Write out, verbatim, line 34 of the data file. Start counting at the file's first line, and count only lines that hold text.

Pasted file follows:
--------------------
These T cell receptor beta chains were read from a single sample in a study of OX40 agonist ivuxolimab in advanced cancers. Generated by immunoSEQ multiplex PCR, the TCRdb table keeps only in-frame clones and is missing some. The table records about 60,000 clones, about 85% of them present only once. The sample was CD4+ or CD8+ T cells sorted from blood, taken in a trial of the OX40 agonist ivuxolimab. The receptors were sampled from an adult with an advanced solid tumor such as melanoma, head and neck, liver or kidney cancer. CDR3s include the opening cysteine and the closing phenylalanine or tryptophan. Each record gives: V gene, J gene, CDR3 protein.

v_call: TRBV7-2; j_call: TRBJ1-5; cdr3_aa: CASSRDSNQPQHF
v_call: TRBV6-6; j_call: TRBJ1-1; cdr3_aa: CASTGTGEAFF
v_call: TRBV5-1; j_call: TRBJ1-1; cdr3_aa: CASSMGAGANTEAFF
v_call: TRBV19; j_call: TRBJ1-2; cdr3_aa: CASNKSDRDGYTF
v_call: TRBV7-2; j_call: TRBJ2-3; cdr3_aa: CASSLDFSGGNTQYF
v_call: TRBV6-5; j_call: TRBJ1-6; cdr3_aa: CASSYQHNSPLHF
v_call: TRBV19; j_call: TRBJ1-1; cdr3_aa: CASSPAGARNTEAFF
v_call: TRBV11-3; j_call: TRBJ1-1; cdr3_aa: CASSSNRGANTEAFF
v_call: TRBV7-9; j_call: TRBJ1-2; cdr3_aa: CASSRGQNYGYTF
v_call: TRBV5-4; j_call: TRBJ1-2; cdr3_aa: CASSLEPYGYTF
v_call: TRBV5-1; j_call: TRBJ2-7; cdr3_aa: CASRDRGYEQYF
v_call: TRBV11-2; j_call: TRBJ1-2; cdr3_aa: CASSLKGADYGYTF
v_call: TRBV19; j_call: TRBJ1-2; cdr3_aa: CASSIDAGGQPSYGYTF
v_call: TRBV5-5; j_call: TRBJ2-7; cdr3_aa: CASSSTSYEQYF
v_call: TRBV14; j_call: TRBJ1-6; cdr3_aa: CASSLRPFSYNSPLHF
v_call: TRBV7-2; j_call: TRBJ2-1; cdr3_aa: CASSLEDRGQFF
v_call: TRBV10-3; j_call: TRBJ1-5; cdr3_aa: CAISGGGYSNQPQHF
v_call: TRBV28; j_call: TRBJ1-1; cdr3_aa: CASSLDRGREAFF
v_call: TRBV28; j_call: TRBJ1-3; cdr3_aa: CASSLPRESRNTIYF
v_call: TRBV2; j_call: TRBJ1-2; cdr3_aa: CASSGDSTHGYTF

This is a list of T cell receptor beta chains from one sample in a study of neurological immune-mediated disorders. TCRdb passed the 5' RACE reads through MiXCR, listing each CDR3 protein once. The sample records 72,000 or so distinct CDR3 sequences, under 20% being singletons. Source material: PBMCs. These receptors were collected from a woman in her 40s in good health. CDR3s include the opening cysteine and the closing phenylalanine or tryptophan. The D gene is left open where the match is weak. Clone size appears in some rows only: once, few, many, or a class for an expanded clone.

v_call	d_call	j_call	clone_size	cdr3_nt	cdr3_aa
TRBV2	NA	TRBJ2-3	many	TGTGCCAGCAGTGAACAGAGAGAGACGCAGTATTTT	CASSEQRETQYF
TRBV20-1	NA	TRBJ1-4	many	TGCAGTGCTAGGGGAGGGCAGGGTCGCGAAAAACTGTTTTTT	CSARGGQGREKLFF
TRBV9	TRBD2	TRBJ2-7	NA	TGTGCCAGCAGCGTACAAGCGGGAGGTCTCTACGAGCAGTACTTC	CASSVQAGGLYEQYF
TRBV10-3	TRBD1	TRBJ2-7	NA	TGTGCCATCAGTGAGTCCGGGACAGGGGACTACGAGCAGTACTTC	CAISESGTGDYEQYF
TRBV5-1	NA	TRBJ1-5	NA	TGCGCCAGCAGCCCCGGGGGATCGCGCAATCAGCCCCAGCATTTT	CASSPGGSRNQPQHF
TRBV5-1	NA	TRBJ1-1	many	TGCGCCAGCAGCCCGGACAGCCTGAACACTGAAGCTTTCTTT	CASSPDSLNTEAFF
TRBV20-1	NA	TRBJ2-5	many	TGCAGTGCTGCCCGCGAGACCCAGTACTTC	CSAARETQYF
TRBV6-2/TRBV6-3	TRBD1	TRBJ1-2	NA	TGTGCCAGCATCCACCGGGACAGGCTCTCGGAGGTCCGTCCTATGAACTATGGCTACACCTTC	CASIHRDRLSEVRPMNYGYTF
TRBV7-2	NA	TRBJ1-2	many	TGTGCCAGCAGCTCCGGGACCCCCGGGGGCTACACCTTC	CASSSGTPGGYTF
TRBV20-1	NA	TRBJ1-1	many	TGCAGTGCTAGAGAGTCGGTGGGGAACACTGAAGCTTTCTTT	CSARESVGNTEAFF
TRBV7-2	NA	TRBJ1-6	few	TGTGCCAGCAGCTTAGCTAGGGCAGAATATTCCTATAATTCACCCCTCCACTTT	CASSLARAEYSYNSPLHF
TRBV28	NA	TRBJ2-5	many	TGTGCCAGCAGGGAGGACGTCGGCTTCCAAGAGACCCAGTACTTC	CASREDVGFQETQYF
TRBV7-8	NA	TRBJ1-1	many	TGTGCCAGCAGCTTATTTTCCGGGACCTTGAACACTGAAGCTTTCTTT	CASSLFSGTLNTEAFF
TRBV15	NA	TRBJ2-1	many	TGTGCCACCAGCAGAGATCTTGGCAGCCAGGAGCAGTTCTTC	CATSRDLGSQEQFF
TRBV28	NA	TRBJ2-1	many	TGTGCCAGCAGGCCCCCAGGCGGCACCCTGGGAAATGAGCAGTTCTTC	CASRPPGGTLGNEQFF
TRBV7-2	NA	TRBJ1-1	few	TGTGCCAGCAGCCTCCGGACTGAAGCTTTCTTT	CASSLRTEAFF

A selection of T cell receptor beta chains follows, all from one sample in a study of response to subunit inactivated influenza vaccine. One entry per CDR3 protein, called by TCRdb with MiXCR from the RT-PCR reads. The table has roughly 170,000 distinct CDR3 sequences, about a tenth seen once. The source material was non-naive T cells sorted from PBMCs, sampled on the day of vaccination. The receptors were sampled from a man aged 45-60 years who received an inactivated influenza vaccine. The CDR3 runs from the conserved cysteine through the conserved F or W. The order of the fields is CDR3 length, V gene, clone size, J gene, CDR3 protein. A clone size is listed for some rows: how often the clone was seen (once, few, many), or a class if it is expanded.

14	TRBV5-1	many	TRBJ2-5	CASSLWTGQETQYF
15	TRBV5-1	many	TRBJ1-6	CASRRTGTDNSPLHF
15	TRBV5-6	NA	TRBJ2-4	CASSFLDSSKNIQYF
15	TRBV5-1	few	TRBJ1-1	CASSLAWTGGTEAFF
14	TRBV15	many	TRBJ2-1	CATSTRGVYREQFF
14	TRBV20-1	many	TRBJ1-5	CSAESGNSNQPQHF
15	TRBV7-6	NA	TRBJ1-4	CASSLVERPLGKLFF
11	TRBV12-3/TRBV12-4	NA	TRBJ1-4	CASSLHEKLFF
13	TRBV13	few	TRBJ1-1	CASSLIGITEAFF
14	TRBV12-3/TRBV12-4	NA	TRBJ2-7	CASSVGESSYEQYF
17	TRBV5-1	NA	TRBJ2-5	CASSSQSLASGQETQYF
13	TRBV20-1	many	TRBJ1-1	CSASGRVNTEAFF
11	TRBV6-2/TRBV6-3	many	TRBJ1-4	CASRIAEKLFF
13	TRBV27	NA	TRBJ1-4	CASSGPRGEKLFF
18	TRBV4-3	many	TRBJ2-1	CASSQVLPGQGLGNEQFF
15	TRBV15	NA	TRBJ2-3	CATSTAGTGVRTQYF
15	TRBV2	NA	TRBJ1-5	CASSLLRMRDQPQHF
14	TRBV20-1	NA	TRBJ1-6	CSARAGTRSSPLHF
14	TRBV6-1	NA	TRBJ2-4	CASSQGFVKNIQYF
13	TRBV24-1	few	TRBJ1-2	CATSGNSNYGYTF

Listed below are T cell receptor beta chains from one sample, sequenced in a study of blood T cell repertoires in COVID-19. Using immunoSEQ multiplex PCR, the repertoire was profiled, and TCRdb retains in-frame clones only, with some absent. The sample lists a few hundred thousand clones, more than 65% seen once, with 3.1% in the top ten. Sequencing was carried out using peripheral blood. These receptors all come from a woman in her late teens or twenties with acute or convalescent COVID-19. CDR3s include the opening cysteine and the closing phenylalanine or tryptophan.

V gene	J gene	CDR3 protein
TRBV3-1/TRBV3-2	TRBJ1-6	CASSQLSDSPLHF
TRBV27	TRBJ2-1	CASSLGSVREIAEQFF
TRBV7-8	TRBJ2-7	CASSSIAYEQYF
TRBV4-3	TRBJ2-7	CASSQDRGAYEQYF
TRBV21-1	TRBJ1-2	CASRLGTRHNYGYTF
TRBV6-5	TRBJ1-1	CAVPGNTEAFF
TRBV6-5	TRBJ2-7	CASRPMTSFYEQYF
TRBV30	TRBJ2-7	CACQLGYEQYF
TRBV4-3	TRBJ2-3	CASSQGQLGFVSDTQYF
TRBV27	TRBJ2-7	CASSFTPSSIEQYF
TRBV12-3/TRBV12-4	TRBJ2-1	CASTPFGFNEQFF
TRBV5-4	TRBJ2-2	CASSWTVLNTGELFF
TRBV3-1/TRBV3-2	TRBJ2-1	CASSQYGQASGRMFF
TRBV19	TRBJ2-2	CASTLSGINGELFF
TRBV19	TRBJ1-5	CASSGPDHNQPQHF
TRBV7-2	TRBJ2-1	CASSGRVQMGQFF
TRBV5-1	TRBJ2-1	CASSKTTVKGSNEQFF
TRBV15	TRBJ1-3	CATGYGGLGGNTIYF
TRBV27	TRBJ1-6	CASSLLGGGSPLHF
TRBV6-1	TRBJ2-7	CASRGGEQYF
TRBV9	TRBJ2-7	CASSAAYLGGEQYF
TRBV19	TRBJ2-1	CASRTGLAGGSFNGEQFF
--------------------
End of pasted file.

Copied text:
TRBV7-2	NA	TRBJ1-6	few	TGTGCCAGCAGCTTAGCTAGGGCAGAATATTCCTATAATTCACCCCTCCACTTT	CASSLARAEYSYNSPLHF